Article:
Featured image: Flag of the San Patricios, or “Saint Patrick’s Battalion.”
I do not know if my blood took sides. I do not know if I descend from those brave enough to fight back. I do not know, but the memories come easily enough.
I search, so I may claim the unbroken chains, stretching far into the past, that bind us to resistance.
I find Pádraig Pearse dressing himself in the early morning hours of Monday, April 24, 1916.
I see him struggling with the buttons on his shirt as his fingers shake with nerves. I hear him anxiously muttering the opening to the speech he would give on the grey steps of the General Post Office in Dublin just a few hours later, “Irishmen and Irishwomen! In the name of God and of the dead generations from which she receives her old tradition of nationhood…”
I assume he probably knew that in a few days a firing squad would add his body, his brother Willie’s body, and the bodies of his compatriots to the heaps of dead generations that formed Ireland’s centuries-old resistance to colonization. His eyes might have paused for a moment on his left breast pocket wondering if they’d even bother to pin a target there for the riflemen in Kilmainham Jail.
I see young Tommy Woods, a 17 year-old boy, who left Dublin to volunteer with a contingent of Irish fighters known as the Connolly Column resisting Franco with Spanish Republicans. I am with Woods as he presses his hands over his wounds trying to hold his pumping blood in. I listen as the last sound he hears are the engines of Franco’s bombers overhead.
I wonder if that’s what Guernica sounded like.
I feel the sun rise hot and sticky over Chapultepec in September, 1847. I watch as 29 Irishmen, members of the Mexican Army’s St. Patrick’s Brigade, stand on gallows with hands tied behind their backs waiting for the Mexican flag to be taken from the top of Chapultepec Castle, so they can be hanged as deserters at the precise moment the American flag is raised.
I grimace as an army surgeon informs Colonel William Harney that the 30th member of St. Patrick’s Brigade to be hanged, Francis O’Connor, had his legs amputated the day before. I hear Harney scream, what he was later quoted as screaming, “Bring the damned son of a bitch out! My orders were to hang 30 and by God I’ll do it!”
Some of the men roll their heads against the scratchy hemp of the nooses rubbing on their ruddy, sunburnt necks. Some of the men hold rosary beads. Some of the men are telling jokes. One man has already pissed his pants.
All of the men cheer when Mexican cadet Juan Escutia rips the Mexican flag from it’s pole atop Chapultepec Castle and leaps to his death on the battlements below depriving the Yankees of capturing the Mexican flag for themselves.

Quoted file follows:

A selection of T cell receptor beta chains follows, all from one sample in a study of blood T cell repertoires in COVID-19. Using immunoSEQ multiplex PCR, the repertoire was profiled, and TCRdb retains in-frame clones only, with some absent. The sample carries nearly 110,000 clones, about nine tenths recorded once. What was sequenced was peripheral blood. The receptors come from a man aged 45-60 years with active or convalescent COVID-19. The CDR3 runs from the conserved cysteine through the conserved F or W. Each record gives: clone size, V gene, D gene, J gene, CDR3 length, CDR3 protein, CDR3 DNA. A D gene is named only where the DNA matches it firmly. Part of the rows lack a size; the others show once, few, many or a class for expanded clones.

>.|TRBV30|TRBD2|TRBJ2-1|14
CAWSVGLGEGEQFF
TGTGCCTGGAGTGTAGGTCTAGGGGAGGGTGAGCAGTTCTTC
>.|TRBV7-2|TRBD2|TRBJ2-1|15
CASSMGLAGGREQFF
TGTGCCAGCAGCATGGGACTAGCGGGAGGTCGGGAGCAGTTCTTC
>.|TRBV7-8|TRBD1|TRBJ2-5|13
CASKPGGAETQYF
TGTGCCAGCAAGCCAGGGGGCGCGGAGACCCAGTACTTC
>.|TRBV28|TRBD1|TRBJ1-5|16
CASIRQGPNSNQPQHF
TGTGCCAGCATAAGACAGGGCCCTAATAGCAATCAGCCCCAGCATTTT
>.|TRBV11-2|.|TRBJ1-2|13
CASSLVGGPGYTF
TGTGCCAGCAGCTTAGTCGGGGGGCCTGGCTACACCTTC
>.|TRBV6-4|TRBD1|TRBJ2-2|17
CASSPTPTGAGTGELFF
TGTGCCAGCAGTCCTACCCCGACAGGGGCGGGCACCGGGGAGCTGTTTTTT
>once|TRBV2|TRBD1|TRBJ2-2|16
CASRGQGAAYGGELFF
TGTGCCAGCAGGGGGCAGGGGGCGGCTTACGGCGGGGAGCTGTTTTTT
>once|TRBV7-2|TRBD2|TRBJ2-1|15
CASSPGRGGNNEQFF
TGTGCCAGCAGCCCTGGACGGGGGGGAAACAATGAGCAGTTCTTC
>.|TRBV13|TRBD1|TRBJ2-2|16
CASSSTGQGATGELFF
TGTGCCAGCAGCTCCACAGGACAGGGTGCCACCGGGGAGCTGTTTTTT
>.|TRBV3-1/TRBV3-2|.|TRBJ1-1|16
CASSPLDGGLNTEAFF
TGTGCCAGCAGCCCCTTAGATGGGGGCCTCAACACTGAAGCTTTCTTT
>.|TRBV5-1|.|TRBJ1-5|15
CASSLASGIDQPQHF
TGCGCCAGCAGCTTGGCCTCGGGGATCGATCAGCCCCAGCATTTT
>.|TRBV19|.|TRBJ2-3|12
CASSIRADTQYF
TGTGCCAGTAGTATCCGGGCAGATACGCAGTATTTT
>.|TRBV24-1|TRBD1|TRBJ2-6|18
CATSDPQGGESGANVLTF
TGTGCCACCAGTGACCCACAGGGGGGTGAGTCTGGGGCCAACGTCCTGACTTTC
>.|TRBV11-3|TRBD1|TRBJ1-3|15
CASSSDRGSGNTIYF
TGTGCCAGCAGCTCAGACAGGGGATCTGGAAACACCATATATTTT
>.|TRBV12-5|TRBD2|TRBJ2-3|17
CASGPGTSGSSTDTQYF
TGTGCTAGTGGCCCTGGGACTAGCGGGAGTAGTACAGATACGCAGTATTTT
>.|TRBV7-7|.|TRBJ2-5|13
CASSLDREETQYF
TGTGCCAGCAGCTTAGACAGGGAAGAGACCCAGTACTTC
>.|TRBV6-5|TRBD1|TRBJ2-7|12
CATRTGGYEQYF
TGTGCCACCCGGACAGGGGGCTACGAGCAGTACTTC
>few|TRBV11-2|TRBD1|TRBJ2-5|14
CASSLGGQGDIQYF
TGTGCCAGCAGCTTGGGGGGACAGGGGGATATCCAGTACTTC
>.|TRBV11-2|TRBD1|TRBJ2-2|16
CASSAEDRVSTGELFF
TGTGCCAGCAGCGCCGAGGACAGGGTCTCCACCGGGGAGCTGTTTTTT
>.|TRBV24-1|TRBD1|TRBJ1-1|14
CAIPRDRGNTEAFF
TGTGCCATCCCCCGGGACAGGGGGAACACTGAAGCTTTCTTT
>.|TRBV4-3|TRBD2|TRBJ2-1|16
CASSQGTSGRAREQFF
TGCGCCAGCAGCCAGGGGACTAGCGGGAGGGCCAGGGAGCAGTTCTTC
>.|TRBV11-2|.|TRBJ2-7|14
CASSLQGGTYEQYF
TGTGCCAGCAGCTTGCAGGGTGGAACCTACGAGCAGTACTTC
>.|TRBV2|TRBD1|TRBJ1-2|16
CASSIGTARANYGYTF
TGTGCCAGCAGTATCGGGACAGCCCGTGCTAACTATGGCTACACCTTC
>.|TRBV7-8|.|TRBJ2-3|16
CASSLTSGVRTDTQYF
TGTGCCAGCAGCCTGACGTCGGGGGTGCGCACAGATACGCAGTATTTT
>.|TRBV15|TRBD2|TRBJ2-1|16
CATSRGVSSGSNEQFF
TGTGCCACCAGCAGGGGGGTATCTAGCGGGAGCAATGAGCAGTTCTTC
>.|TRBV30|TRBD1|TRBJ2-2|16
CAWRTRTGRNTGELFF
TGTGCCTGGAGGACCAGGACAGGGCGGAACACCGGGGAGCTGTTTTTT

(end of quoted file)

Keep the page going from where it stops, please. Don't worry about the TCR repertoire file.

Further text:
I am Irish. I am white. I recall Cambridge historian Charles Kingsley’s letter to his wife in 1860 when he wrote of the people he encountered in Ireland, “I am haunted by the human chimpanzees I saw along that hundred miles of horrible country…to see white chimpanzees is dreadful; if they were black one would not see it so much, but their skins, except where tanned by exposure, are as white as ours.”
Or, the statement from Queen Victoria’s economist, Nassau Senior, when he stated in 1848 at the height of the Great Famine, that existing policies, “will not kill more than one million Irish in 1848 and that will scarcely be enough to do much good.”
On the campus of the University of Notre Dame, where my father went to college, there is a statue depicting Father William Corby, one hand over his heart, one hand pointing at God, as he gives a sermon to the Union’s Irish Brigade of July 2, 1863. In the sermon, Father Corby warned troops that the Catholic Church forbade last rites and burial to soldiers who turned in the face of the slavers – enemy, Confederate soldiers – at Gettysburg. Father Corby, surviving the war, became the President of the University of Notre Dame.
Notre Dame students, forgetting Corby’s meaning and focused more on football, refer to the statue as “Faircatch Corby.”
A few years ago on St. Patrick’s Day, Subcomandante Marcos wrote, “When Mexico was fighting, in the last century, against the empire of the bars and crooked stars, there was a group of soldiers who fought on the side of the Mexicans and this group was called ‘St. Patrick’s Battalion’. And so I am writing you in the name of all of my companeros and companeras, because just as with the ‘Saint Patrick’s Battalion’, we now see clearly that there are foreigners who love Mexico more than some natives who are now in the government.”
I strive to remember the old alliances.
Will Falk is a writer, lawyer, and environmental activist. The natural world speaks and Will’s work is how he listens. He believes the ongoing destruction of the natural world is the most pressing issue confronting us today. For Will, writing is a tool to be used in resistance.
Will graduated from the University of Wisconsin-Madison Law School and practiced as a public defender in Kenosha, WI. He left the public defender office to pursue frontline environmental activism. So far, activism has taken him to the Unist’ot’en Camp – an indigenous cultural center and pipeline blockade on unceded Wet’suwet’en territory in so-called British Columbia, Canada, to a construction blockade on Mauna Kea in Hawai’i, and to endangered pinyon-juniper forests in the Great Basin.
His writing has been published by CounterPunch, Earth Island Journal, CATALYST Magazine, Whole Terrain, Dark Mountain Project, the San Diego Free Press, and Deep Green Resistance News Service among others. His first book How Dams Fall: Stories the Colorado River Told Me was published in August, 2019 by Homebound Publications.
He lives in Castle Rock, Colorado.